Highlights of recent seasons have included concerto performances with the Berlin Philharmonic and Alan Gilbert, the Philharmonia Orchestra and András Schiff, the Orchestre de Paris and Paavo Jarvi, The Cleveland Orchestra and Ton Koopman, Washington National Symphony and Vladimir Ashkenazy, Swedish Radio Symphony and Daniel Harding, Vienna Symphony and Thomas Dausgaard, and NHK Symphony and Tadaaki Otaka; play-direct projects with the Mahler Chamber Orchestra and Academy of St Martin-in-the-Fields; recitals with Olli Mustonen, Stephen Hough and Jeremy Denk; and a season-long residency at London’s Wigmore Hall in which he appeared as soloist, recitalist and chamber musician as well as leading a number of educational events.
Upcoming highlights include appearances with the Zurich Tonhalle Orchestra and David Zinman, Leipzig Gewandhaus Orchestra and Jakub Hrusa, DSO Berlin and Leonard Slatkin, the Gulbenkian Orchestra and Susanna Mälkki, BBC Scottish Symphony Orchestra and Donald Runnicles, and BBC National Orchestra of Wales and Thomas Sondergaard; recitals in Brussels, Budapest, Bonn, Baden-Baden, Hong Kong, Toronto, Baltimore, and Detroit; performances of Beethoven’s complete sonatas and variations for cello and keyboard with fortepianist Robert Levin in London, New York and San Francisco; and a specially devised series of chamber music programmes at Wigmore Hall with singers Mark Padmore, Lucy Crowe and Isabel Bayrakdarian.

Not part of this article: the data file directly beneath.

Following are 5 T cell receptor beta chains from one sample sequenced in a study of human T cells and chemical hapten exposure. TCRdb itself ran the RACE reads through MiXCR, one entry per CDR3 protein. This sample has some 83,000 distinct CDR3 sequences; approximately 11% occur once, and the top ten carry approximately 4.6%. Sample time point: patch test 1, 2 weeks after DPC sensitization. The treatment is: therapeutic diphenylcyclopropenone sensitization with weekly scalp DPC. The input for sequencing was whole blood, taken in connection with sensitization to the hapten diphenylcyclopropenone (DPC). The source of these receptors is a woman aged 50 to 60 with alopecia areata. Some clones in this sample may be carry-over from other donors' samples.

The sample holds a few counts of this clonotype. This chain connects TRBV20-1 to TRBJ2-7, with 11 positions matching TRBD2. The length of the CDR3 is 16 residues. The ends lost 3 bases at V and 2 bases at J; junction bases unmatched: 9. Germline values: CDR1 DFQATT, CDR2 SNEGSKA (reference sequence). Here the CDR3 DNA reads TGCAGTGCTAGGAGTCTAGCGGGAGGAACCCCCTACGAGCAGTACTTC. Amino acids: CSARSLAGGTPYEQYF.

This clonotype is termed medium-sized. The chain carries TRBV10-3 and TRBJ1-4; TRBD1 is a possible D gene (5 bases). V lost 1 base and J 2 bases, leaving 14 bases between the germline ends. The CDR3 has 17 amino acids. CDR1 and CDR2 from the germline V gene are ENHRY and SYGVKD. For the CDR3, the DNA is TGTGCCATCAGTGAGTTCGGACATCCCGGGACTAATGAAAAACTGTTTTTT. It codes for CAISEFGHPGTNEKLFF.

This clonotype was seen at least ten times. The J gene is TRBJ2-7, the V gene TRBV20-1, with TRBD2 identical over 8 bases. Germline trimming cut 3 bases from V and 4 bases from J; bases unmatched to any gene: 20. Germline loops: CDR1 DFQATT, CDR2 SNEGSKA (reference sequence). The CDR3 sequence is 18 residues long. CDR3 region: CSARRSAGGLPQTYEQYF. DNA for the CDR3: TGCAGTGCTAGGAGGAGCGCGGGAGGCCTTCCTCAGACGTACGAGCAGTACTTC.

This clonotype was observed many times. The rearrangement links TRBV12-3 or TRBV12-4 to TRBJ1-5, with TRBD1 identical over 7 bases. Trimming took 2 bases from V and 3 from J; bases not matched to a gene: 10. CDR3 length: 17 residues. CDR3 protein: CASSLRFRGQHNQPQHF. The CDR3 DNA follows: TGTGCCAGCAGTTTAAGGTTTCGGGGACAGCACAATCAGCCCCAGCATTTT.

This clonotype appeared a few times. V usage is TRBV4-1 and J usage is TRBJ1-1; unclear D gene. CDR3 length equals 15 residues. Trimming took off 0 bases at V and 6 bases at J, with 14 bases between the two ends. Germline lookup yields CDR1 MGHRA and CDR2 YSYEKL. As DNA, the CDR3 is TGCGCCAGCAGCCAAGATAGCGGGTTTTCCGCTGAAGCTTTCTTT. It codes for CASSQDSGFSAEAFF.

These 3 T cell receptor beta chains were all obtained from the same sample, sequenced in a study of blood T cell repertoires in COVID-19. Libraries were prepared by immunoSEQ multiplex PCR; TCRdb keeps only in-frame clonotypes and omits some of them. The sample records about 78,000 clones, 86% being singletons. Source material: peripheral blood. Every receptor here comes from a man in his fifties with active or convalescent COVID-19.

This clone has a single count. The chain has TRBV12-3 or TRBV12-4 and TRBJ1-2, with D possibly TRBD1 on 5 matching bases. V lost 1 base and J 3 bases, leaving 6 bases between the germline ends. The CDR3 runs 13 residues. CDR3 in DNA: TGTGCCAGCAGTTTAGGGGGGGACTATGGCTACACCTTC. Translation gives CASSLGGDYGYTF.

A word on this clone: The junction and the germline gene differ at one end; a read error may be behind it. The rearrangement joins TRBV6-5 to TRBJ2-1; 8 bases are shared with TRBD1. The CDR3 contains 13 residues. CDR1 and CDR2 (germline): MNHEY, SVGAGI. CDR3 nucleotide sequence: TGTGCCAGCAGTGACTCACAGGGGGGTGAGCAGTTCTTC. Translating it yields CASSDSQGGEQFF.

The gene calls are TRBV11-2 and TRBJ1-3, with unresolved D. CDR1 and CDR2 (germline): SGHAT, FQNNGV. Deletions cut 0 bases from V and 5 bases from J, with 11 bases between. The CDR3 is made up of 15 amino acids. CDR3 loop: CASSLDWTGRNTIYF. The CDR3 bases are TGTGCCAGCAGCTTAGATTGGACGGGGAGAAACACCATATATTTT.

Steven Isserlis takes a strong interest in authentic performance and has played with many of the foremost period instrument orchestras including the Orchestra of the Age of Enlightenment, Academy of Ancient Music, Orchestre des Champs-Elysées and Philharmonia Baroque, frequently working with conductors such as Ton Koopman, Philippe Herreweghe, Richard Egarr and Nicholas McGegan. He is also a keen exponent of contemporary music, and has worked with many composers on new works, including John Tavener’s The Protecting Veil, Wolfgang Rihm’s Cello Concerto in One Movement, and Thomas Adès’s work for cello and piano, Lieux retrouvés.
Writing and playing for children is another major interest. Steven Isserlis’s books for children about the lives of the great composers – Why Beethoven Threw the Stew and its sequel, Why Handel Waggled his Wig – are published by Faber and Faber, and both books have been translated into many languages. He has recorded a CD for BIS with Stephen Hough entitled Children’s Cello, and with composer Anne Dudley he has written three “musical tales” for children which are published by Universal Edition. As an educator, Steven Isserlis gives frequent masterclasses all around the world, and for the past fourteen years he has been Artistic Director of the International Musicians’ Seminar at Prussia Cove in Cornwall.
With an award-winning discography, Steven Isserlis’s recordings reflect his diverse interests in repertoire. His recording of the complete Solo Cello Suites by J. S. Bach for Hyperion met with the highest critical acclaim, and was Gramophone magazine’s Instrumental Disc of the Year and Critic’s Choice at the Classical Brits. Other recent releases include an all-Schumann disc for Hyperion with Denes Várjon, and reVisions: a recording of works for cello and chamber orchestra for BIS.
The recipient of many honours, Steven Isserlis was awarded a CBE in 1998 in recognition of his services to music, and in 2000 he received the Schumann Prize of the City of Zwickau.
He plays the Marquis de Corberon (Nelsova) Stradivarius of 1726, kindly loaned to him by the Royal Academy of Music.